Four in 10 family businesses have changed their succession plans as a result of the Covid-19 pandemic, a new report has highlighted.
According to research carried out by KPMG Private Enterprise around seven in 10 business leaders (72 per cent) now intend for their children to take on their company when they retire.
And the succession plans at four in 10 organisations have changed since the pandemic, resulting in more prominent roles for the next generation at nearly a third of family firms (31 per cent).
It is the scale of transformation and challenge since the pandemic which has triggered the sweeping changes to succession in family businesses, the report says.
KPMG Family Business Team Director Mark Essex said: “Succession in family firms has never been such a hot topic.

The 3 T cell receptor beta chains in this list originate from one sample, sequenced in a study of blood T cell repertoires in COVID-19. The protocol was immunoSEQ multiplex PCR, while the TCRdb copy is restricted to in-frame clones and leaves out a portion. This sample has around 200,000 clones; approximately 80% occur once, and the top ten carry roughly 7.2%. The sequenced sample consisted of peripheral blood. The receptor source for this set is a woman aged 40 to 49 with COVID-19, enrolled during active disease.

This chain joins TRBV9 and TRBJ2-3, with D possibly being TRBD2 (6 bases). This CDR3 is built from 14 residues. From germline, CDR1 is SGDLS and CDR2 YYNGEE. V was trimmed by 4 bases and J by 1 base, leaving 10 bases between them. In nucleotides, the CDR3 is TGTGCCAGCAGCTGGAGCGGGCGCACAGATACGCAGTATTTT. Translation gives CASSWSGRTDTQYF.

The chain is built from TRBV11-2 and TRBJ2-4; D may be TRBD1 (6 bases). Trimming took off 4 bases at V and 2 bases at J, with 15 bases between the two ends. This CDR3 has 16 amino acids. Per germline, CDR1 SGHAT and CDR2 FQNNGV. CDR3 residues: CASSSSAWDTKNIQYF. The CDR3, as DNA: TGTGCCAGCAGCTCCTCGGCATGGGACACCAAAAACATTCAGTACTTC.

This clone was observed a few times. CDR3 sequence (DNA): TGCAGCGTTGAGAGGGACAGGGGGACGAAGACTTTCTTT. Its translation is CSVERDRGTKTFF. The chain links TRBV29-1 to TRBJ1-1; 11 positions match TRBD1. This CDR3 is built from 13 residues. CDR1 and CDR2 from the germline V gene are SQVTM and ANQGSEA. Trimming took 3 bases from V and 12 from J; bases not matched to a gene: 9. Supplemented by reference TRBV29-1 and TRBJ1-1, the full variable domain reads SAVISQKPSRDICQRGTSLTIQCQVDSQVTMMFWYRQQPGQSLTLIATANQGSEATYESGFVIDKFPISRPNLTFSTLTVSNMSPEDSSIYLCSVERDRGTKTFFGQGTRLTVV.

“Many plans have changed since the pandemic and in different directions. In many cases tech-based change has been the reason for the next gen to step up swiftly as their skills became critical to the success and survival of their businesses.
“Looking ahead a year or two, given the retirements that were postponed or reversed during the pandemic, we can expect to see another uptick in the next generation taking the reins, due to pent up demand for stepping back by the current generation of leadership.”
The research, undertaken by OnePoll on behalf of KPMG, also finds six in ten family businesses (61 per cent) consider a collapse in consumer demand as a result of the cost of living crisis to be their greatest threat.
This was followed by a fifth (22 per cent) citing concerns about input cost rises and other supply chain issues. The UK economy is critical to the sector, given the domestic market is the biggest opportunity for more than half (55 per cent).